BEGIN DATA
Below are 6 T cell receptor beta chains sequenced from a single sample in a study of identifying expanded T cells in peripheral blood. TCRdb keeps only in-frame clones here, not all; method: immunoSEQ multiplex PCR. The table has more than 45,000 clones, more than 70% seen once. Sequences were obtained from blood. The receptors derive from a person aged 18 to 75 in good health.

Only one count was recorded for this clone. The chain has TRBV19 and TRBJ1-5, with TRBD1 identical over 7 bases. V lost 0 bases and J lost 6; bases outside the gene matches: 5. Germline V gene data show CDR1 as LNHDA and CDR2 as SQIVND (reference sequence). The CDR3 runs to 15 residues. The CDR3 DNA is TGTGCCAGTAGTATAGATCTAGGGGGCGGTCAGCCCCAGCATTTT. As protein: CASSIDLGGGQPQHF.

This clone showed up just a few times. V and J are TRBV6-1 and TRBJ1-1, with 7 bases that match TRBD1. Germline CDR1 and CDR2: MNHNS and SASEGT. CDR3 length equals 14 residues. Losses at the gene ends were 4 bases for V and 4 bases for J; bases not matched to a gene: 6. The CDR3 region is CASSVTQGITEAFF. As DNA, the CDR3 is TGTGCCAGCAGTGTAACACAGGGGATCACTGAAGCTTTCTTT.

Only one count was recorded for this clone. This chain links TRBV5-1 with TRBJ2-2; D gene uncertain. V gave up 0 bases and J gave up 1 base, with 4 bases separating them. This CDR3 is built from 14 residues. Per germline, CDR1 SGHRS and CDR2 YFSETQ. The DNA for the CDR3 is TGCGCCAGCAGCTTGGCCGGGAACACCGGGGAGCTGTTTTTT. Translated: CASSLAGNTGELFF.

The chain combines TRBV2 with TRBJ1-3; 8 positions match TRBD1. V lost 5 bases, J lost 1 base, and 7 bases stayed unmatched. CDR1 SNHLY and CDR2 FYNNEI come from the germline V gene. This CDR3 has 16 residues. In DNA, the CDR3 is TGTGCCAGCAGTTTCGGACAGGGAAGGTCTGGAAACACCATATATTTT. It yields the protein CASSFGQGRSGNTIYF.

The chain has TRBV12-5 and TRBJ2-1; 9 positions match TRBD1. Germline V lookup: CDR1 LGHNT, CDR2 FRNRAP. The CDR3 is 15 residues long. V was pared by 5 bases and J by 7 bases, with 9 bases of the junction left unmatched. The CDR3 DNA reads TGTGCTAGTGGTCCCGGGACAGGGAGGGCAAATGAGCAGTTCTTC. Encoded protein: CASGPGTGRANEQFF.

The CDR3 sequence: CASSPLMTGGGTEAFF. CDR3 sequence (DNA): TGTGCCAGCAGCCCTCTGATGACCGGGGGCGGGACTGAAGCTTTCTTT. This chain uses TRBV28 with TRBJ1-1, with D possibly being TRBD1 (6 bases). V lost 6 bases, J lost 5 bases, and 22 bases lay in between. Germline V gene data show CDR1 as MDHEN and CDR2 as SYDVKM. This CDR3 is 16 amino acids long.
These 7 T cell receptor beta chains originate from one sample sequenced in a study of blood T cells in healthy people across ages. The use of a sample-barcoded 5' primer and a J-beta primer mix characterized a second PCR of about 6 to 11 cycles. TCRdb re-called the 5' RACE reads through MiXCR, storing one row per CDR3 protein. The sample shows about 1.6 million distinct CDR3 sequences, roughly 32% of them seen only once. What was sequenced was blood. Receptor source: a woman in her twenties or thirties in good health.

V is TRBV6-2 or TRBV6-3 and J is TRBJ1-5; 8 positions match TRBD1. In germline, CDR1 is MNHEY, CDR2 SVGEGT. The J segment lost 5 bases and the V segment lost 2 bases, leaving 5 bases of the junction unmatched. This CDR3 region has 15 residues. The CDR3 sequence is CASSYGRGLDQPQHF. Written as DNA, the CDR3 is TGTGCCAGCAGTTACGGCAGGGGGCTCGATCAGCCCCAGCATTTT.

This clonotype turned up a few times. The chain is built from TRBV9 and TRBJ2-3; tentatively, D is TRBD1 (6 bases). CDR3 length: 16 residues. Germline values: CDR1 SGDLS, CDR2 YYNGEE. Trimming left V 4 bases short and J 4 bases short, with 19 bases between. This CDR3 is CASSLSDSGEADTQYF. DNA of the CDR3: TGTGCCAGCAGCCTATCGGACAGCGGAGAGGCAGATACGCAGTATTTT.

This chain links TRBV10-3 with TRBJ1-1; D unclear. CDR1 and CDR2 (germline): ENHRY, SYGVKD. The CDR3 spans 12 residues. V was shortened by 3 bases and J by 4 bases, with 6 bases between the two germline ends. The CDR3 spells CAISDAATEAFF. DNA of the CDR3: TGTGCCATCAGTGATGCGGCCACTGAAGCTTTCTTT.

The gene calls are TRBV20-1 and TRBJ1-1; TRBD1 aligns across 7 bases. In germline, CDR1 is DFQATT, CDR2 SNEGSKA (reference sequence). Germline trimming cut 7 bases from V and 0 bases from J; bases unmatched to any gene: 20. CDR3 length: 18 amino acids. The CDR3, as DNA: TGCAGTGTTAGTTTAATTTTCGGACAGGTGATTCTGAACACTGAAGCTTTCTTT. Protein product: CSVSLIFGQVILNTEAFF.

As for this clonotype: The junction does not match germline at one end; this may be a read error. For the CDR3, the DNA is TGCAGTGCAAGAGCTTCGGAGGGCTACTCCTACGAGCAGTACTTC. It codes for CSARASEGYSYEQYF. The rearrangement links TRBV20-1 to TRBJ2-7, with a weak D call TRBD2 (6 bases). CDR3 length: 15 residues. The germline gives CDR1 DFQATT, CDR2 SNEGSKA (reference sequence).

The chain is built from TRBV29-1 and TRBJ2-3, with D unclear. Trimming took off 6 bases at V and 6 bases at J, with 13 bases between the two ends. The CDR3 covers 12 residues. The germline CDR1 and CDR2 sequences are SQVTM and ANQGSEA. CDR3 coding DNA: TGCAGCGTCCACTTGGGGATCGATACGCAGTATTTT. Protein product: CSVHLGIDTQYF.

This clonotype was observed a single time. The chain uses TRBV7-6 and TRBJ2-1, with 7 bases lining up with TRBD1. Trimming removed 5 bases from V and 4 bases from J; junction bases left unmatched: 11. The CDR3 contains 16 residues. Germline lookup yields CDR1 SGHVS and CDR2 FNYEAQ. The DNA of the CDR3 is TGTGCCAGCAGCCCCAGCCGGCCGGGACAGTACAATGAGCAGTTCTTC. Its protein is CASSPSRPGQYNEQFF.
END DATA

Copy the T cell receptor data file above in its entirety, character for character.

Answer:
Below are 6 T cell receptor beta chains sequenced from a single sample in a study of identifying expanded T cells in peripheral blood. TCRdb keeps only in-frame clones here, not all; method: immunoSEQ multiplex PCR. The table has more than 45,000 clones, more than 70% seen once. Sequences were obtained from blood. The receptors derive from a person aged 18 to 75 in good health.

Only one count was recorded for this clone. The chain has TRBV19 and TRBJ1-5, with TRBD1 identical over 7 bases. V lost 0 bases and J lost 6; bases outside the gene matches: 5. Germline V gene data show CDR1 as LNHDA and CDR2 as SQIVND (reference sequence). The CDR3 runs to 15 residues. The CDR3 DNA is TGTGCCAGTAGTATAGATCTAGGGGGCGGTCAGCCCCAGCATTTT. As protein: CASSIDLGGGQPQHF.

This clone showed up just a few times. V and J are TRBV6-1 and TRBJ1-1, with 7 bases that match TRBD1. Germline CDR1 and CDR2: MNHNS and SASEGT. CDR3 length equals 14 residues. Losses at the gene ends were 4 bases for V and 4 bases for J; bases not matched to a gene: 6. The CDR3 region is CASSVTQGITEAFF. As DNA, the CDR3 is TGTGCCAGCAGTGTAACACAGGGGATCACTGAAGCTTTCTTT.

Only one count was recorded for this clone. This chain links TRBV5-1 with TRBJ2-2; D gene uncertain. V gave up 0 bases and J gave up 1 base, with 4 bases separating them. This CDR3 is built from 14 residues. Per germline, CDR1 SGHRS and CDR2 YFSETQ. The DNA for the CDR3 is TGCGCCAGCAGCTTGGCCGGGAACACCGGGGAGCTGTTTTTT. Translated: CASSLAGNTGELFF.

The chain combines TRBV2 with TRBJ1-3; 8 positions match TRBD1. V lost 5 bases, J lost 1 base, and 7 bases stayed unmatched. CDR1 SNHLY and CDR2 FYNNEI come from the germline V gene. This CDR3 has 16 residues. In DNA, the CDR3 is TGTGCCAGCAGTTTCGGACAGGGAAGGTCTGGAAACACCATATATTTT. It yields the protein CASSFGQGRSGNTIYF.

The chain has TRBV12-5 and TRBJ2-1; 9 positions match TRBD1. Germline V lookup: CDR1 LGHNT, CDR2 FRNRAP. The CDR3 is 15 residues long. V was pared by 5 bases and J by 7 bases, with 9 bases of the junction left unmatched. The CDR3 DNA reads TGTGCTAGTGGTCCCGGGACAGGGAGGGCAAATGAGCAGTTCTTC. Encoded protein: CASGPGTGRANEQFF.

The CDR3 sequence: CASSPLMTGGGTEAFF. CDR3 sequence (DNA): TGTGCCAGCAGCCCTCTGATGACCGGGGGCGGGACTGAAGCTTTCTTT. This chain uses TRBV28 with TRBJ1-1, with D possibly being TRBD1 (6 bases). V lost 6 bases, J lost 5 bases, and 22 bases lay in between. Germline V gene data show CDR1 as MDHEN and CDR2 as SYDVKM. This CDR3 is 16 amino acids long.
These 7 T cell receptor beta chains originate from one sample sequenced in a study of blood T cells in healthy people across ages. The use of a sample-barcoded 5' primer and a J-beta primer mix characterized a second PCR of about 6 to 11 cycles. TCRdb re-called the 5' RACE reads through MiXCR, storing one row per CDR3 protein. The sample shows about 1.6 million distinct CDR3 sequences, roughly 32% of them seen only once. What was sequenced was blood. Receptor source: a woman in her twenties or thirties in good health.

V is TRBV6-2 or TRBV6-3 and J is TRBJ1-5; 8 positions match TRBD1. In germline, CDR1 is MNHEY, CDR2 SVGEGT. The J segment lost 5 bases and the V segment lost 2 bases, leaving 5 bases of the junction unmatched. This CDR3 region has 15 residues. The CDR3 sequence is CASSYGRGLDQPQHF. Written as DNA, the CDR3 is TGTGCCAGCAGTTACGGCAGGGGGCTCGATCAGCCCCAGCATTTT.

This clonotype turned up a few times. The chain is built from TRBV9 and TRBJ2-3; tentatively, D is TRBD1 (6 bases). CDR3 length: 16 residues. Germline values: CDR1 SGDLS, CDR2 YYNGEE. Trimming left V 4 bases short and J 4 bases short, with 19 bases between. This CDR3 is CASSLSDSGEADTQYF. DNA of the CDR3: TGTGCCAGCAGCCTATCGGACAGCGGAGAGGCAGATACGCAGTATTTT.

This chain links TRBV10-3 with TRBJ1-1; D unclear. CDR1 and CDR2 (germline): ENHRY, SYGVKD. The CDR3 spans 12 residues. V was shortened by 3 bases and J by 4 bases, with 6 bases between the two germline ends. The CDR3 spells CAISDAATEAFF. DNA of the CDR3: TGTGCCATCAGTGATGCGGCCACTGAAGCTTTCTTT.

The gene calls are TRBV20-1 and TRBJ1-1; TRBD1 aligns across 7 bases. In germline, CDR1 is DFQATT, CDR2 SNEGSKA (reference sequence). Germline trimming cut 7 bases from V and 0 bases from J; bases unmatched to any gene: 20. CDR3 length: 18 amino acids. The CDR3, as DNA: TGCAGTGTTAGTTTAATTTTCGGACAGGTGATTCTGAACACTGAAGCTTTCTTT. Protein product: CSVSLIFGQVILNTEAFF.

As for this clonotype: The junction does not match germline at one end; this may be a read error. For the CDR3, the DNA is TGCAGTGCAAGAGCTTCGGAGGGCTACTCCTACGAGCAGTACTTC. It codes for CSARASEGYSYEQYF. The rearrangement links TRBV20-1 to TRBJ2-7, with a weak D call TRBD2 (6 bases). CDR3 length: 15 residues. The germline gives CDR1 DFQATT, CDR2 SNEGSKA (reference sequence).

The chain is built from TRBV29-1 and TRBJ2-3, with D unclear. Trimming took off 6 bases at V and 6 bases at J, with 13 bases between the two ends. The CDR3 covers 12 residues. The germline CDR1 and CDR2 sequences are SQVTM and ANQGSEA. CDR3 coding DNA: TGCAGCGTCCACTTGGGGATCGATACGCAGTATTTT. Protein product: CSVHLGIDTQYF.

This clonotype was observed a single time. The chain uses TRBV7-6 and TRBJ2-1, with 7 bases lining up with TRBD1. Trimming removed 5 bases from V and 4 bases from J; junction bases left unmatched: 11. The CDR3 contains 16 residues. Germline lookup yields CDR1 SGHVS and CDR2 FNYEAQ. The DNA of the CDR3 is TGTGCCAGCAGCCCCAGCCGGCCGGGACAGTACAATGAGCAGTTCTTC. Its protein is CASSPSRPGQYNEQFF.